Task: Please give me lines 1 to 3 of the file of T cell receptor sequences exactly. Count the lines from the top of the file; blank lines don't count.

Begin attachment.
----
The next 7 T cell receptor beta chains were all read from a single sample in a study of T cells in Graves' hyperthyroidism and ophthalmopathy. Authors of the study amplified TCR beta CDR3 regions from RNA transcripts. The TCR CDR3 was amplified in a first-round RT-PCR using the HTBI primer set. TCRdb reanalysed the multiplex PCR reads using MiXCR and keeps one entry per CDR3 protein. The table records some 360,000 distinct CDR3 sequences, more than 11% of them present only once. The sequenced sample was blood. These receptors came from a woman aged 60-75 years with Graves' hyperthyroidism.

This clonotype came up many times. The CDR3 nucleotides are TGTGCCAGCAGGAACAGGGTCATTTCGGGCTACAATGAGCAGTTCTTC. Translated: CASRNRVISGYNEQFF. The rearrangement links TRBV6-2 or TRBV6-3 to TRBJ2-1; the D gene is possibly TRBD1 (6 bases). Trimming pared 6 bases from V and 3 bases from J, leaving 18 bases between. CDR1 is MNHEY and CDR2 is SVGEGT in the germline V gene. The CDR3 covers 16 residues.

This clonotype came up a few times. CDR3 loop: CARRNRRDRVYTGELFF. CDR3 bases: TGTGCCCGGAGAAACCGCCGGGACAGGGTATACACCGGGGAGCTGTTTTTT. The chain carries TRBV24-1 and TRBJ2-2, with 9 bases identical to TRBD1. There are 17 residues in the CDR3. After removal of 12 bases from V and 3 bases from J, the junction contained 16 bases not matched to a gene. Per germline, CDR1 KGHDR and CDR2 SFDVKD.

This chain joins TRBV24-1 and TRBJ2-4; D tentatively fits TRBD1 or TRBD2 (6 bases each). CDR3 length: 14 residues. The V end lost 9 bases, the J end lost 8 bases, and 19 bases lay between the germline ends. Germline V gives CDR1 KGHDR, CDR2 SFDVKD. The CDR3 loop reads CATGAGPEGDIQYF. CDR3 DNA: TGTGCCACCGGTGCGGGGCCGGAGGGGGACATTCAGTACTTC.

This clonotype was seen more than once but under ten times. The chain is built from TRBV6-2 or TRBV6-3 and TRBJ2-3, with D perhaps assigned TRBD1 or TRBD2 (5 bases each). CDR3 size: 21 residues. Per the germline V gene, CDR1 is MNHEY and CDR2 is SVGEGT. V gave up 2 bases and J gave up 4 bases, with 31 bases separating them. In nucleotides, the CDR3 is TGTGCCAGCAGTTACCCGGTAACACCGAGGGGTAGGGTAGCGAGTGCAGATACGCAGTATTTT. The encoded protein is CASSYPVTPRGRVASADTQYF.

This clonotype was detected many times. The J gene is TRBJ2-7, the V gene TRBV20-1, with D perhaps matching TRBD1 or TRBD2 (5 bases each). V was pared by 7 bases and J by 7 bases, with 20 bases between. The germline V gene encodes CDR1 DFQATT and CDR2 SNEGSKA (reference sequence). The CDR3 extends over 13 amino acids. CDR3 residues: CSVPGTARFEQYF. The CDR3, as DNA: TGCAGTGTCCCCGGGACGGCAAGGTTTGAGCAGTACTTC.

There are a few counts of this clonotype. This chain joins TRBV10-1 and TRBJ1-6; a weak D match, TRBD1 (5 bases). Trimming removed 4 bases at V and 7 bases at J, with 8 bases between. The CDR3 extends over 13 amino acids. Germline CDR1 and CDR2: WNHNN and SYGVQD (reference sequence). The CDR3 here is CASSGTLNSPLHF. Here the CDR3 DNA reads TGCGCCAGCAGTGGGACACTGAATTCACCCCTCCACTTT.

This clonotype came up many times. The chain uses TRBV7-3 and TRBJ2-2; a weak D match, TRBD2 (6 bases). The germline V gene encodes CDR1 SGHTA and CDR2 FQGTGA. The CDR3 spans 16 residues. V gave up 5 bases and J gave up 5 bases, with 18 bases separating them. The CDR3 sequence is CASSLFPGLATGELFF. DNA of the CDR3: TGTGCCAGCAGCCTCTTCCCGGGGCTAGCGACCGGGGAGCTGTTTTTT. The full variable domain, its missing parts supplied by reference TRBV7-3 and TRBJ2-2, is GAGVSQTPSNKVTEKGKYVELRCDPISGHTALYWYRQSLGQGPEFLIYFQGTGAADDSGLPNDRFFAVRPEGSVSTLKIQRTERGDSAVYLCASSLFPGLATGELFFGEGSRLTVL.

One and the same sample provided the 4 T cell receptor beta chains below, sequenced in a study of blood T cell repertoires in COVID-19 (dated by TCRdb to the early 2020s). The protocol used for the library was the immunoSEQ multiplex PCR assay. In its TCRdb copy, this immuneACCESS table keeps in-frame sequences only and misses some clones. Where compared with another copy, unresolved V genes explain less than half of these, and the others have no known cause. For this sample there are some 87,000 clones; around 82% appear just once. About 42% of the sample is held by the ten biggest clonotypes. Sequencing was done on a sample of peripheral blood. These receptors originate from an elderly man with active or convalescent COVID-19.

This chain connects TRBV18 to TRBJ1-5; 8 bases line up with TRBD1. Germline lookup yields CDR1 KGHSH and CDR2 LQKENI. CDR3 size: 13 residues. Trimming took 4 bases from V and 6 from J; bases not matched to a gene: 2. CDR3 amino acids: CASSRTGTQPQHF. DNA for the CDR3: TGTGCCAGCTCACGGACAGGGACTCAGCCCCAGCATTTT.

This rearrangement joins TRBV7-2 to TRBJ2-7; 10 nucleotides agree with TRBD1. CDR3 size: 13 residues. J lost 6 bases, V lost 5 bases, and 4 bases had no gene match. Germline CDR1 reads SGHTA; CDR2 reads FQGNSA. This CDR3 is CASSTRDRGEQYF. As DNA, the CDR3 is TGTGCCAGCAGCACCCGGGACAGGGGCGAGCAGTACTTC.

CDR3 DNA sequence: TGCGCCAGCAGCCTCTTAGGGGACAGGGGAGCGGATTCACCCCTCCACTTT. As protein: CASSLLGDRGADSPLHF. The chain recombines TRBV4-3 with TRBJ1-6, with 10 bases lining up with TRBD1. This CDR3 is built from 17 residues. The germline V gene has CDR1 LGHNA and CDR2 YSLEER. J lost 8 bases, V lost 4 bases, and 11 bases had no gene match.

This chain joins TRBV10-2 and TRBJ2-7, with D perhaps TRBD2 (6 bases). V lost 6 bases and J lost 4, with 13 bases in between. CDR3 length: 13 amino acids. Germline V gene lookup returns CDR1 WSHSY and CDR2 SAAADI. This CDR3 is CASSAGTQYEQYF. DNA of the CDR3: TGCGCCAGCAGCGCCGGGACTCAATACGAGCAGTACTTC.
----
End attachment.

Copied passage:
The next 7 T cell receptor beta chains were all read from a single sample in a study of T cells in Graves' hyperthyroidism and ophthalmopathy. Authors of the study amplified TCR beta CDR3 regions from RNA transcripts. The TCR CDR3 was amplified in a first-round RT-PCR using the HTBI primer set. TCRdb reanalysed the multiplex PCR reads using MiXCR and keeps one entry per CDR3 protein. The table records some 360,000 distinct CDR3 sequences, more than 11% of them present only once. The sequenced sample was blood. These receptors came from a woman aged 60-75 years with Graves' hyperthyroidism.

This clonotype came up many times. The CDR3 nucleotides are TGTGCCAGCAGGAACAGGGTCATTTCGGGCTACAATGAGCAGTTCTTC. Translated: CASRNRVISGYNEQFF. The rearrangement links TRBV6-2 or TRBV6-3 to TRBJ2-1; the D gene is possibly TRBD1 (6 bases). Trimming pared 6 bases from V and 3 bases from J, leaving 18 bases between. CDR1 is MNHEY and CDR2 is SVGEGT in the germline V gene. The CDR3 covers 16 residues.

This clonotype came up a few times. CDR3 loop: CARRNRRDRVYTGELFF. CDR3 bases: TGTGCCCGGAGAAACCGCCGGGACAGGGTATACACCGGGGAGCTGTTTTTT. The chain carries TRBV24-1 and TRBJ2-2, with 9 bases identical to TRBD1. There are 17 residues in the CDR3. After removal of 12 bases from V and 3 bases from J, the junction contained 16 bases not matched to a gene. Per germline, CDR1 KGHDR and CDR2 SFDVKD.